Photojournalist Anthony Karen has a specific and refined talent. Karen’s website mentions that “his passion for photography began in Haiti, where he documented the various Vodou rituals and pilgrimages throughout the country.” Even with this first series Karen displayed a knack for capturing groups of people, specifically those marginalized from larger society. For his latest book White Power, Karen was granted rare access to photograph Ku Klux Klan groups freely. Rather than portray familiar dramatic images of hate, many of the photographs depict mundane daily life, yet are somehow all the more unsettling. Indeed, much of the series’ disconcerting undertones certainly springs from Karen’s ability to capture people with a certain candidness rare in front of a camera lens. [via]
Philadelphia illustrator Rachel Caldwell creates charming illustrations with a good sense of humor.
Gordon Parks was one of the seminal figures of twentieth century photography. A humanitarian with a deep commitment to social justice, he left behind a body of work that documents many of the most important aspects of American culture from the early 1940s up until his death in 2006, with a focus on race relations, poverty, Civil Rights, and urban life.
Recently The Gordon Parks Foundation discovered over 70 unpublished photographs by Parks at the bottom of an old storage box wrapped in paper and marked as “Segregation Series.” These never before series of images not only give us a glimpse into the everyday life of African Americans during the 50’s but are also in full color, something that is uncommon for photographs from that era.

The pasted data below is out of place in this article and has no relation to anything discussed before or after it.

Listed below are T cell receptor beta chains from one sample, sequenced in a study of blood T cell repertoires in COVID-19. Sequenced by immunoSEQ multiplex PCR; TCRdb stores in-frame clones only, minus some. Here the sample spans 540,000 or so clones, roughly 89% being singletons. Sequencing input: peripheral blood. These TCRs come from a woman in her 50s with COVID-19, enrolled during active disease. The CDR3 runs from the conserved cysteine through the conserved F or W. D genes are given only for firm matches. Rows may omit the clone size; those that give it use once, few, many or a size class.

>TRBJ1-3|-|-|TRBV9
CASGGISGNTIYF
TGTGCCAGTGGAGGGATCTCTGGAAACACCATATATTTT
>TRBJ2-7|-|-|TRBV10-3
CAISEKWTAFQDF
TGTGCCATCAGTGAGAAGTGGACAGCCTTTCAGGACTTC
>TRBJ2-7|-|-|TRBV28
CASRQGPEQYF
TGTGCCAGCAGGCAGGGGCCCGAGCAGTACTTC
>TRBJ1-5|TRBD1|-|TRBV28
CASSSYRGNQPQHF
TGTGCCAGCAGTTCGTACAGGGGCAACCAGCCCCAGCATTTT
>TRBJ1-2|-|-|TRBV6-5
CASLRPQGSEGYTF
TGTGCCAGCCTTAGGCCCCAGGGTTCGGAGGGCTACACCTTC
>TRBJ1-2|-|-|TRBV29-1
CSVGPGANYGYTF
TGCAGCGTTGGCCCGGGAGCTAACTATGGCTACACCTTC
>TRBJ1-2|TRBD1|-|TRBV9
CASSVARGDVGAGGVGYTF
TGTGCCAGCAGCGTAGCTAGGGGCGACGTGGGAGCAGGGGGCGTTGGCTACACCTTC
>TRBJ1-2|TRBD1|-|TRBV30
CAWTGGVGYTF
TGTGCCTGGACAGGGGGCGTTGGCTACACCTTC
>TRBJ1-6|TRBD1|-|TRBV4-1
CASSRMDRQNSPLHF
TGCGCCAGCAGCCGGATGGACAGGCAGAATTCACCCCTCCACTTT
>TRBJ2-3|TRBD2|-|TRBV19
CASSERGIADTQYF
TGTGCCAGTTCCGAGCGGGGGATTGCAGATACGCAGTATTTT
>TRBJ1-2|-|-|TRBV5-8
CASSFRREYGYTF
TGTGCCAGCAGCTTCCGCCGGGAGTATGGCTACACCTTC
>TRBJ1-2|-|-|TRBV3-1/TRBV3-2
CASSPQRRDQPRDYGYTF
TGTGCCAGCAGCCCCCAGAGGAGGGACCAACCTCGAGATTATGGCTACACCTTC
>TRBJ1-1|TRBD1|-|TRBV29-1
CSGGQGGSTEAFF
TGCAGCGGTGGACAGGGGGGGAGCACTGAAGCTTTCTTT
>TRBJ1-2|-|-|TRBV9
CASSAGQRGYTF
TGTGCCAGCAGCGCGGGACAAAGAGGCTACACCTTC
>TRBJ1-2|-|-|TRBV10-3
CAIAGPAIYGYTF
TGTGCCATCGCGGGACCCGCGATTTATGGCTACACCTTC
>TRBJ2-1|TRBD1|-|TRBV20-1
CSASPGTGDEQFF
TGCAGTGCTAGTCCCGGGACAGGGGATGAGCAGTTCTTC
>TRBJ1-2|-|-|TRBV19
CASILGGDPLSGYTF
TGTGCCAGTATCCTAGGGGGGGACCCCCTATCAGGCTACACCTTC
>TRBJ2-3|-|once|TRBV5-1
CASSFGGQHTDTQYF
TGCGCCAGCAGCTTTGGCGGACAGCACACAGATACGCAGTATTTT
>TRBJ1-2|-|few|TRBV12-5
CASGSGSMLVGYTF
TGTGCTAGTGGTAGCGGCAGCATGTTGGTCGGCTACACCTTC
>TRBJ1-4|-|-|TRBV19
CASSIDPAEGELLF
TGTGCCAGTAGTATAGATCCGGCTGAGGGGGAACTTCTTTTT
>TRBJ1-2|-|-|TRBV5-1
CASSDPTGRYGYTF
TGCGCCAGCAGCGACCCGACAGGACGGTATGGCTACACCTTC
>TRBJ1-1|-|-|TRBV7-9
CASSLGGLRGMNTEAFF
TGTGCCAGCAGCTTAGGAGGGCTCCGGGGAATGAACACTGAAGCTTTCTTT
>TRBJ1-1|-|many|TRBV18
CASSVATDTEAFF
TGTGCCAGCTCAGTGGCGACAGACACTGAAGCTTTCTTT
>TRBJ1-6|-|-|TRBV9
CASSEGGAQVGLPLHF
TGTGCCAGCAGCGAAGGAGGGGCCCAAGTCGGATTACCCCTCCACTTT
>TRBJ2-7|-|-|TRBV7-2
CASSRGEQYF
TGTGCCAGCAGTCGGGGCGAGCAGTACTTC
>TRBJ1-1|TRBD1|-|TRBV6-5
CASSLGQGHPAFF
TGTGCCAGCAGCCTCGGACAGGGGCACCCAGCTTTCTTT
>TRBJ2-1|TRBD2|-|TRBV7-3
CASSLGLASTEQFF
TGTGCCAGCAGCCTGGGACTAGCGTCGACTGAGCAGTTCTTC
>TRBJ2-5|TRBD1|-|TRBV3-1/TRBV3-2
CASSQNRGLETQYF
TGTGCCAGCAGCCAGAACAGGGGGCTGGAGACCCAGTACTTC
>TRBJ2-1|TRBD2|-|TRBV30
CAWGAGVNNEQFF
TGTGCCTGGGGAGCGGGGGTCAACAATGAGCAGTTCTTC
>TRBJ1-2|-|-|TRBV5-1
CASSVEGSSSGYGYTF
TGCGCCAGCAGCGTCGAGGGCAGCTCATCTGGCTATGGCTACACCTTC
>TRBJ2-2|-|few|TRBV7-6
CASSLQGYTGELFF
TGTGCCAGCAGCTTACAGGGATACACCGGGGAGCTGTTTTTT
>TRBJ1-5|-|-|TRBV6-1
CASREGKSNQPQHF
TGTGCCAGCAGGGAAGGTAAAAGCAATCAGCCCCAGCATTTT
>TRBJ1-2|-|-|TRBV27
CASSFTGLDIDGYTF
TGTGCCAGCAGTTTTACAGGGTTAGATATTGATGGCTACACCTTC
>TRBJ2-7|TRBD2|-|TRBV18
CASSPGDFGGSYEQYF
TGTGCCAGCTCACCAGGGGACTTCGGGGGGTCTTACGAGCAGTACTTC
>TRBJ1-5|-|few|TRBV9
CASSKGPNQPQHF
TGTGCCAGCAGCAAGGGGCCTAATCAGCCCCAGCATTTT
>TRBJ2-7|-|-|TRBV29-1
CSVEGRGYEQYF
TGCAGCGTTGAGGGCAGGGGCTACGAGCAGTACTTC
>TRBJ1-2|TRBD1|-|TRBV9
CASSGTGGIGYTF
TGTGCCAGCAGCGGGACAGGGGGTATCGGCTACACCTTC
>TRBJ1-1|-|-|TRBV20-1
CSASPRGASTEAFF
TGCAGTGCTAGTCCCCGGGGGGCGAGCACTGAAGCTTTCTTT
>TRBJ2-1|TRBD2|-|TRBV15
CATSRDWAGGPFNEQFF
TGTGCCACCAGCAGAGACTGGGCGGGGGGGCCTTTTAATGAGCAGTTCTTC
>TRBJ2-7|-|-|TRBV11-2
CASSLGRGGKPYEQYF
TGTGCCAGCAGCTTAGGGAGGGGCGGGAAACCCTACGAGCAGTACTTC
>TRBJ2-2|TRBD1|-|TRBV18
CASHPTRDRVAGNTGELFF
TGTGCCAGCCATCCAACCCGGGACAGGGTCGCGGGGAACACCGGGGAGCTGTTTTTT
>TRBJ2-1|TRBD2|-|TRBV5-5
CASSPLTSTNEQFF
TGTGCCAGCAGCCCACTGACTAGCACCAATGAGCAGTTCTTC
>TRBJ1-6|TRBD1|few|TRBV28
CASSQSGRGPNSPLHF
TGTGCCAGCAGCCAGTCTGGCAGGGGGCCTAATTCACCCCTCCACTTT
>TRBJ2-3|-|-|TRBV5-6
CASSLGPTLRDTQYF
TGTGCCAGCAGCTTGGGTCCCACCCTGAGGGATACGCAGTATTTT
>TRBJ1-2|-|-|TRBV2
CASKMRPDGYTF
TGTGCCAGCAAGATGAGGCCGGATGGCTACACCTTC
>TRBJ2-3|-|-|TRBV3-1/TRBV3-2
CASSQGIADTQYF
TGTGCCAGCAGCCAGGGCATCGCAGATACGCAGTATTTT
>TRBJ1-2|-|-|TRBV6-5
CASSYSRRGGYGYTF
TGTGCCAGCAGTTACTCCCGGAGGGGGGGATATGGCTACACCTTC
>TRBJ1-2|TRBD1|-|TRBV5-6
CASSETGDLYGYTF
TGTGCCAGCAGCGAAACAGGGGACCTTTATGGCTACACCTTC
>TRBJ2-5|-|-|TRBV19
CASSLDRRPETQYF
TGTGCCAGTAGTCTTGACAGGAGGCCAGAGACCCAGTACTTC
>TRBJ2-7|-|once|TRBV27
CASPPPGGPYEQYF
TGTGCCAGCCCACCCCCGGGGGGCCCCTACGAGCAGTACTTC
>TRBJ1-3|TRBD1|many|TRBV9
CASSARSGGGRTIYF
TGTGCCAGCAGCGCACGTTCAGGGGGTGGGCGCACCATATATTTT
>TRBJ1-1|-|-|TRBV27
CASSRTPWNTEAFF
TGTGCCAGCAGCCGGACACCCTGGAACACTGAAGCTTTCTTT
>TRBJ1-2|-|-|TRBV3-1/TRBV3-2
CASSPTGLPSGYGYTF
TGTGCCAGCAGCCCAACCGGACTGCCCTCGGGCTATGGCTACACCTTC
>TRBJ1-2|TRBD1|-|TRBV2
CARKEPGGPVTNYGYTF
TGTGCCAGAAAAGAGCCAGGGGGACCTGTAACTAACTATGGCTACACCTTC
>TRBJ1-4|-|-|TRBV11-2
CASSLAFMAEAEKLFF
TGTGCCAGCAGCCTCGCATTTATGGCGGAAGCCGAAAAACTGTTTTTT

Read more about the photographs in a great New York Times article written by Maurice Berger and visit the website of The Gordon Parks Foundation for more of Parks incredible images from one of the most important eras in American history.
Eastside Angelinos are probably familiar with the dead-end leading to an overpass in Chinatown on Yale Street (I know I’ve made the repeated mistake? miraculous discovery? of turning onto Yale and thinking it was a through street many a times)- but less have probably seen it used for anything not related to shady drug deals (can anyone confirm this assumption?).
Get Rid of White Walls Collective is focused on bringing fine art out of galleries and into non-traditional spaces: public, domestic, industrial, nautical, etc. These events are meant to reveal the unique identity of these sites to the surrounding public, offering a place of public interaction via the provocation of the urban landscape.
Brock Davis lives and works in Minneapolis. In addition to many art and design projects he has an ongoing series of delightful sculptures made from the food he interacts with on a daily basis. Pieces like Broccoli House, Gummy Bear Skin Rug and Rice Krispyhenge are sure to entice laughter. Davis is one in a long line of creatives who inspire us to see mundane objects as opportunities to playfully manipulate.
Kissing is an act of intimacy that has been iconically portrayed throughout art history — take the sculptural power of Auguste Rodin’s The Kiss, for example, or Gustav Klimt’s own interpretation of the erotic gesture at the dawn of modernism. Fast forward over a century later, and photographer Maggie West has revisited this tradition with her own contemporary style. Described as “dreamy” and “hallucinatory,” West’s debut book KISS is a sensual photo diary of LA-based artists. Dripping in a haze of neon eroticism, the gentle lovers in West’s photos embrace and engage each other with intense intimacy. In a statement provided to Beautiful/Decay, West explains the concept and creation of KISS: